I recently surveyed the top 100 shooters in the Precision Rifle Series (PRS), and this post reviews the scopes and reticles those guys were running in 2015. The PRS tracks how top competitors place in major rifle matches across the country. These are the major leagues of sniper-style competitions, with targets typically from 300 to 1200 yards. For more info on the Precision Rifle Series and who these guys are, or to view what other gear they’re running scroll to the bottom of this article.
Top Long-Range Scopes
Wow! While some gear choices may not change much year over year … that isn’t true for scopes in 2015! Manufacturers are aggressively competing in this space, so shooters have many more choices than they did just a few years ago. The dramatic growth and popularity of the PRS over the past couple years has also attracted more manufacturers to support and be actively involved in matches and sponsoring shooters. So all of that has combined to shake things up in terms of what scopes the top marksmen are running. Here is a breakdown of the scopes used by the top 50 shooters in the PRS each year since its inception in 2012.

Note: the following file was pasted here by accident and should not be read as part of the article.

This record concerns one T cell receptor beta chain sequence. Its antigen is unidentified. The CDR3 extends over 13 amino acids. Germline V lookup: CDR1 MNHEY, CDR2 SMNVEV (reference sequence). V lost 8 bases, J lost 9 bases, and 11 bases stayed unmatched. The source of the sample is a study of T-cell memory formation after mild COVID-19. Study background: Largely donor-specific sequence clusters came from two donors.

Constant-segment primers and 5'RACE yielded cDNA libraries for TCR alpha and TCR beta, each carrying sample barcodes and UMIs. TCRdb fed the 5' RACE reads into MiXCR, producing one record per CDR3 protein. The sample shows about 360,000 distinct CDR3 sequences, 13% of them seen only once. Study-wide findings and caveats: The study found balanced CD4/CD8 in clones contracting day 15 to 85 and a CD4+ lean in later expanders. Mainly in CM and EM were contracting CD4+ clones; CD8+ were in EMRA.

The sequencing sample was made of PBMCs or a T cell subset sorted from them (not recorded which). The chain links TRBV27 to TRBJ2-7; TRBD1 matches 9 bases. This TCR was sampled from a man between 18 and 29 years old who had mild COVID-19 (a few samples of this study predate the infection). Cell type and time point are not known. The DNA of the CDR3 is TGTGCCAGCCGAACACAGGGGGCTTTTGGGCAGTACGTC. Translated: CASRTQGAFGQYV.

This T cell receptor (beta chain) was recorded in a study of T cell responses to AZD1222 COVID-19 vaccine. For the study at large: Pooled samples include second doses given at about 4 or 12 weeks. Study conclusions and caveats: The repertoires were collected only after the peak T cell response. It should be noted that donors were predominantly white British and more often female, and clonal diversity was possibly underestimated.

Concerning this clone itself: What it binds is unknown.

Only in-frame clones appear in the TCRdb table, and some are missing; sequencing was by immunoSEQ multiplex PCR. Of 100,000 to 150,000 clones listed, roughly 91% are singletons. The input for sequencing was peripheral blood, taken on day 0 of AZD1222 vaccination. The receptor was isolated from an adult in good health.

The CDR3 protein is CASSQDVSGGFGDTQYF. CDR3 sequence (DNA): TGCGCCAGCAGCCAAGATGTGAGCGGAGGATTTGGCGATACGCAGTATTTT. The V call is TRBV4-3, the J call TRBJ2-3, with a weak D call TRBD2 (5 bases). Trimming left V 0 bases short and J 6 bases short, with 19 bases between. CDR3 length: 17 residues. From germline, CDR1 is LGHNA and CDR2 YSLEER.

You can see Vortex has taken a dominant lead in 2015, with more than twice as many scopes represented than any other brand. Vortex had more than an 80% increase in popularity among these top shooters over last year! Wow. That was largely driven by the release of the new Vortex Razor HD Gen II 4.5-27×56 scope a year ago, which was a big upgrade over the previous model and a very capable scope.
I asked Scott Parks, who is involved with Product Development at Vortex, what he thought drove this jump in popularity. Scott has unique insight, because he not only attends many PRS events, but he also competes in them (finishing as high as 4th in a 2015 PRS match). First, Scott knew he’d seen an increase in the number of Vortex scopes at PRS matches, but was surprised to see the jump was this dramatic. One thing he thought might have contributed is a surge of new competitors over the past year or two. While most of those guys may not be new to rifle shooting … many are new to competing at this level. He thought those guys are likely the newer generation that grew up using Vortex equipment, and it’s what they know and are comfortable using. So as they became more proficient, and upgraded gear … they just slid up the band in the Vortex line. They may have originally had a Vortex PST or Vortex Viper scope, so it was a natural progression to upgrade to a Vortex Razor HD Gen II 4.5-27×56 as they became competitive at higher levels.